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June 8, 2012
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News for pediatricians and other child health professionals

  Top Stories 
  • U.S. in top 10 countries for premature births
    A study in The Lancet revealed that the U.S. is among the 10 countries worldwide with the highest number of babies born prematurely in 2010 and had an annual average increase of less than 1%. Of the 65 countries included in the study, only three reported a decline in premature birth rates: Croatia, Ecuador and Estonia. HealthDay News (6/7) LinkedInFacebookTwitterEmail this Story
  • CDC: 1 in 3 high-school students text while driving
    Data from the CDC's 2011 youth risk behavior survey of 15,000 high-school students showed that one-third of them said they had texted or e-mailed while driving in the previous 30 days. The survey also found fewer teens reported driving under the influence of alcohol and more reported using seat belts. Reuters (6/7) LinkedInFacebookTwitterEmail this Story
  • Rise in child poisoning incidents with laundry detergent pods
    The American Association of Poison Control Centers has reported a rise in cases of single-dose laundry detergent packets making children who bite or swallow them violently ill. The pods can cause severe symptoms rapidly, experts say. Parents are urged to keep the packets out of reach of children. ABC News (5/23) LinkedInFacebookTwitterEmail this Story
  Pediatric Health Care 
  • Urban children are more prone to food allergies than rural peers
    City-dwelling children were more likely than children living in suburban or rural areas to have some form of food allergy, according to a study to be published in the journal Clinical Pediatrics. Researchers surveyed more than 38,000 parents and found that Nevada, Florida, Georgia, Alaska and New Jersey had the highest rates of food allergies. (6/7) LinkedInFacebookTwitterEmail this Story
  • Exposure to stressful events influences children's brain development
    Children exposed to more intense stressful events received lower marks on spatial working memory tests than those with less stress exposure, University of Wisconsin-Madison researchers found. They examined the brain scans of the children and noted that the anterior cingulate, a part of the prefrontal cortex vital to spatial working memory, was smaller in those with more stress exposure. The study will be published in the Journal of Neuroscience. The Times of India/Asian News International (6/7) LinkedInFacebookTwitterEmail this Story
  Trends & Technology 
  • Doctor outlines 7 keys to ACO success
    Dr. Ron Parton, chief medial officer at Symphony, offers seven key strategies to succeed in the move to accountable care organizations. They include aligning quality improvement programs with the payment model, identifying leaders to drive cultural change, creating a data reporting and analytics model and integrating care management systems with EHRs. Healthcare IT News (6/4) LinkedInFacebookTwitterEmail this Story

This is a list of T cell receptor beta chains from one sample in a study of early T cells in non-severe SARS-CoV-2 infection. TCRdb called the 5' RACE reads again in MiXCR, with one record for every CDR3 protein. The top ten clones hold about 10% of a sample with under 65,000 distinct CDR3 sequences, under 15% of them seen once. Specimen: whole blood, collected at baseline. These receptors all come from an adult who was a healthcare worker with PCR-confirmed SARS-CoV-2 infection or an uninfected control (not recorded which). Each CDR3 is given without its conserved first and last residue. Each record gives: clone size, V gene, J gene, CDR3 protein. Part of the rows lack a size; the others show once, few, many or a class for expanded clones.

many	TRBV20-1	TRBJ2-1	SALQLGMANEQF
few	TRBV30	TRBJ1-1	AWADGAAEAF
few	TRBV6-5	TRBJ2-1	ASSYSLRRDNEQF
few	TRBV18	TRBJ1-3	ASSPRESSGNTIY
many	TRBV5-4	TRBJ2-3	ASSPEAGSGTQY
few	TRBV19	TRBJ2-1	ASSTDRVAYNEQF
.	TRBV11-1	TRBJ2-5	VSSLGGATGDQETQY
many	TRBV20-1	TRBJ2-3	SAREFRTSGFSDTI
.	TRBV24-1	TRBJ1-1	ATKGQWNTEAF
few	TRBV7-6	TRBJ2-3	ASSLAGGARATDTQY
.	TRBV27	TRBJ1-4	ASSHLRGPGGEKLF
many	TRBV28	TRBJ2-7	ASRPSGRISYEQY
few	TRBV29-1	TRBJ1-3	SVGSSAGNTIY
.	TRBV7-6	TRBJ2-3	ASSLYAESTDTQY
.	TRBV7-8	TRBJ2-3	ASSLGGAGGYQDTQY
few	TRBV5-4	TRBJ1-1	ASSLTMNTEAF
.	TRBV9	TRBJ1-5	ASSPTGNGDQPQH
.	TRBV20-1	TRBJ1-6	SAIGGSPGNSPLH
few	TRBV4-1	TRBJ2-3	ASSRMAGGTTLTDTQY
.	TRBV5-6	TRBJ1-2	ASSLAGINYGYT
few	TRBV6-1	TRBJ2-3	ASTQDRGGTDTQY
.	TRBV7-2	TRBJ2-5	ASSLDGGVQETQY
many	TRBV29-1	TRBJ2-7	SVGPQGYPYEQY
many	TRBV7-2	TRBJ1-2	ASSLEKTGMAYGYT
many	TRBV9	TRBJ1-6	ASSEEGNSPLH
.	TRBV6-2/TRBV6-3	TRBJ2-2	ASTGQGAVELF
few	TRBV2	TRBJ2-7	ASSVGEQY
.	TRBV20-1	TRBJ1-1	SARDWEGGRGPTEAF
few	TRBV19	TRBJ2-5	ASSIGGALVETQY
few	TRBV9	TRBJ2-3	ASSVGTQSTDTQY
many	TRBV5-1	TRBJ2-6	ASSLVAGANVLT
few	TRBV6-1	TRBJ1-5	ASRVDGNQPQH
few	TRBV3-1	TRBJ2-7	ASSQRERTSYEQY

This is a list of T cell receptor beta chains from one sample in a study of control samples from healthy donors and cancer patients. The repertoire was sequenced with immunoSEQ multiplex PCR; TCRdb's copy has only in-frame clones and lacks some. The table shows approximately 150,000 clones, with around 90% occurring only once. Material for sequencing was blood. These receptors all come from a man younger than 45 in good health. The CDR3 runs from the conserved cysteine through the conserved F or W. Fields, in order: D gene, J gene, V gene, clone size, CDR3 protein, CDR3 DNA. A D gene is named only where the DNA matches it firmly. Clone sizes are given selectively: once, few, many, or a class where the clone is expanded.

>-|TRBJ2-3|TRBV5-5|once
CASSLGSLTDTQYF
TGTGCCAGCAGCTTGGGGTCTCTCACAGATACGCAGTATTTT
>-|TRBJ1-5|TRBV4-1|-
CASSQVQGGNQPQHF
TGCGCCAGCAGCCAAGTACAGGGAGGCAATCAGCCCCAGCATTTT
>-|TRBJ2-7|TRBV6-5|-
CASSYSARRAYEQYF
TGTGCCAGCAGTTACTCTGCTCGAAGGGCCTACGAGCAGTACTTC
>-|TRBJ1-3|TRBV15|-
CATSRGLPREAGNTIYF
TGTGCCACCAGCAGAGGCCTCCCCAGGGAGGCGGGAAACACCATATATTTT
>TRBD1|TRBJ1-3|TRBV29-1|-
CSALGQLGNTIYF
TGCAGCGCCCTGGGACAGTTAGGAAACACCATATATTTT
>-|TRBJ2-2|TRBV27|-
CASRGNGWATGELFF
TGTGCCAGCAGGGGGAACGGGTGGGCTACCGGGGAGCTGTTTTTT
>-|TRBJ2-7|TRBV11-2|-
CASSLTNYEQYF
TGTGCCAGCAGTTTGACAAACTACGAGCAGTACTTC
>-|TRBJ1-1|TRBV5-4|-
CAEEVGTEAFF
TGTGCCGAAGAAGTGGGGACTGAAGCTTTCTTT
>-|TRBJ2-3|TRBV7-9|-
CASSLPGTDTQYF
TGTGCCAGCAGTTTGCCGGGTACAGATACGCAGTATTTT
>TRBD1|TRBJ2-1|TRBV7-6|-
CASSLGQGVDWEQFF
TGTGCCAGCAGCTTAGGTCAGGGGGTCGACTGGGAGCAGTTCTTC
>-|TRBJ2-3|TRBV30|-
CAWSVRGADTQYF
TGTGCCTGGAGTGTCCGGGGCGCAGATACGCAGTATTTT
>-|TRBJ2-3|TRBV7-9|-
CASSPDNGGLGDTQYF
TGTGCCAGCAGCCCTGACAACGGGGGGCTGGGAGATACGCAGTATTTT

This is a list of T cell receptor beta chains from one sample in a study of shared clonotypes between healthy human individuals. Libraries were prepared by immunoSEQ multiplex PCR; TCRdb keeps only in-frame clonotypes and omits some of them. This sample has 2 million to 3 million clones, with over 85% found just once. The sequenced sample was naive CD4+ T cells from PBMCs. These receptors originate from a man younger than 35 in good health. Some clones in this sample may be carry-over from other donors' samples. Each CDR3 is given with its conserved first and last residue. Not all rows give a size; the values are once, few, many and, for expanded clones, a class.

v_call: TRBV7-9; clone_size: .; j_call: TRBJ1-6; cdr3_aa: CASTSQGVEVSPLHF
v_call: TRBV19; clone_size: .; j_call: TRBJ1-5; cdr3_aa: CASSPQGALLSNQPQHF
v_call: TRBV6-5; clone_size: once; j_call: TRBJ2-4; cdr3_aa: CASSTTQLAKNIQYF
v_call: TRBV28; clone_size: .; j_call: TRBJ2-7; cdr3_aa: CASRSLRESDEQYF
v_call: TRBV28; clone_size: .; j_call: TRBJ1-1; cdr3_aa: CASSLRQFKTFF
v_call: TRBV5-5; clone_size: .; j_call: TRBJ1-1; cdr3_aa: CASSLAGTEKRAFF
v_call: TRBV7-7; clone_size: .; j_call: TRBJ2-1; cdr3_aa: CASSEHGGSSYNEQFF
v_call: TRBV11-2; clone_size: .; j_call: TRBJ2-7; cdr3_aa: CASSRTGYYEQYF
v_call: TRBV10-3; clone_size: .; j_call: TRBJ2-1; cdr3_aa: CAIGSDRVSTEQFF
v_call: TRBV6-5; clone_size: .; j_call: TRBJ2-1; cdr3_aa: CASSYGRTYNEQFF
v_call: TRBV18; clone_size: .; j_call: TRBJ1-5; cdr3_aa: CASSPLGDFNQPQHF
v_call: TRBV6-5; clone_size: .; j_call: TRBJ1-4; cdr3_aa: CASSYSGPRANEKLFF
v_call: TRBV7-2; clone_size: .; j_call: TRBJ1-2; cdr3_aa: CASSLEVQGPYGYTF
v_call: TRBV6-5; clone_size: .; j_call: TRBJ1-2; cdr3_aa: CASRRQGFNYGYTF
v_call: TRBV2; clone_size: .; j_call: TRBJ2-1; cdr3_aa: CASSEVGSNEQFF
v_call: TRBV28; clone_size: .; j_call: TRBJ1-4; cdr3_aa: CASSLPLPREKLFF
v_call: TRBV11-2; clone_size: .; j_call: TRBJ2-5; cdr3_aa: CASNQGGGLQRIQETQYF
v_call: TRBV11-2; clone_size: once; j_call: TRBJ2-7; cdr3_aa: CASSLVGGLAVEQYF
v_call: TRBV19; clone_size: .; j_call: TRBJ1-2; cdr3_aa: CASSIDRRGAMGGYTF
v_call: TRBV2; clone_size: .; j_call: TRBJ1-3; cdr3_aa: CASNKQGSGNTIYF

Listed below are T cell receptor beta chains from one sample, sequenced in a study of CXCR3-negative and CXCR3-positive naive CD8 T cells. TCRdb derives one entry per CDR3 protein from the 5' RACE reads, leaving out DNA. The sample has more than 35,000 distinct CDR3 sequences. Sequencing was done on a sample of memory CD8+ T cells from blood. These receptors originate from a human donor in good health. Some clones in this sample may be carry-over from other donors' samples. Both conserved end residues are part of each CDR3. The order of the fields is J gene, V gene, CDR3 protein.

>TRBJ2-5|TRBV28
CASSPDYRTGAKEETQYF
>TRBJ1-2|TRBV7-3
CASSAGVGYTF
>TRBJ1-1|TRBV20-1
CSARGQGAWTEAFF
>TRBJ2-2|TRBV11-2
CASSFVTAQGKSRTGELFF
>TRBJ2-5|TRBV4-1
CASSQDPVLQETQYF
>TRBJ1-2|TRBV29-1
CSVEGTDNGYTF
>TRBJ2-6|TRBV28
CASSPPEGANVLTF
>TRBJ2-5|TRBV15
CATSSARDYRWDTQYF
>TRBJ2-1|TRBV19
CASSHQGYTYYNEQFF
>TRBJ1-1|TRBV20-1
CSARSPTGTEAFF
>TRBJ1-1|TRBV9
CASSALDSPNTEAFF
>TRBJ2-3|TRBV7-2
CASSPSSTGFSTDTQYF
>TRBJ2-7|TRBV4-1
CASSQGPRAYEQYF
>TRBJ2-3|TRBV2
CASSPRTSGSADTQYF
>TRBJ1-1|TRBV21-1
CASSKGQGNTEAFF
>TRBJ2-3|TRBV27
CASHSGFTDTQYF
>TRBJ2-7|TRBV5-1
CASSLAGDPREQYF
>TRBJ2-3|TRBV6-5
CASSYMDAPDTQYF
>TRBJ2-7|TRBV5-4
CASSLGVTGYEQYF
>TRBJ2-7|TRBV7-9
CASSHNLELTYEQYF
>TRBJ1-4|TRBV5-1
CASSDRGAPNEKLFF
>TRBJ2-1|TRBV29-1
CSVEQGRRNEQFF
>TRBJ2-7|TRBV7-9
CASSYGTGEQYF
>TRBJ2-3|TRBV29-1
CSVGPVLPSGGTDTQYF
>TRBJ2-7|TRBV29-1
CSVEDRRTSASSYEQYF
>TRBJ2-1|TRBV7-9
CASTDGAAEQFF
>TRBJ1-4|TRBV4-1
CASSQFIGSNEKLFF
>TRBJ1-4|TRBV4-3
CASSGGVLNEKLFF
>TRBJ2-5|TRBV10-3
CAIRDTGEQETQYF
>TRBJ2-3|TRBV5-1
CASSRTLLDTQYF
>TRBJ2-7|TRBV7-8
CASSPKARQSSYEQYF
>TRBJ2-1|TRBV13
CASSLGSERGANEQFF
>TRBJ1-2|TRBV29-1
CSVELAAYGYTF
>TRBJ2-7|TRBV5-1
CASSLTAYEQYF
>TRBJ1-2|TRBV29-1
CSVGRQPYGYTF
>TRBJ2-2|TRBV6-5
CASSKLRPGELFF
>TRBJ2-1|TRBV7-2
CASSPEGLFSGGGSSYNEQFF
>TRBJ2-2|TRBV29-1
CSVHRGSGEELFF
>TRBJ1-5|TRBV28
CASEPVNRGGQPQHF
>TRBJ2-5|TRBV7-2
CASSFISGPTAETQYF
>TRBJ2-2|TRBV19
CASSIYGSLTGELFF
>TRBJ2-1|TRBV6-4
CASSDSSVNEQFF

Health Policy & Regulations 
  Featured Content 

  The Last Word - News from the AAP 
  • Updated link to AAP resource on vaccine storage
    For AAP members who were not able to access the speaking points on vaccine storage from the story in yesterday's SmartBrief, the link has been updated. Read the speaking points here. LinkedInFacebookTwitterEmail this Story
  • 2012 NCE housing now open
    This year, join the AAP in celebrating the hospitality and heritage of the American south in New Orleans, Oct. 20 to 23, at the AAP 2012 National Conference and Exhibition. Conference registration and housing is now open. View the preliminary program to use the new planner tool. All planner content is accessible from smartphones, tablets or laptop devices and free Wi-Fi access will be available at the Ernest N. Morial Convention Center. Beginning Sept. 7, conference registrants will also receive a password to access faculty handouts. LinkedInFacebookTwitterEmail this Story
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For disappearing acts, it's hard to beat what happens to the eight hours supposedly left after eight of sleep and eight of work."
--Doug Larson,
American newspaper columnist

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This news roundup is provided as a timely update to AAP members and other health professionals about child health topics in the media. Links to articles are provided for the convenience of pediatricians who may find them of use in discussions with patients or colleagues.
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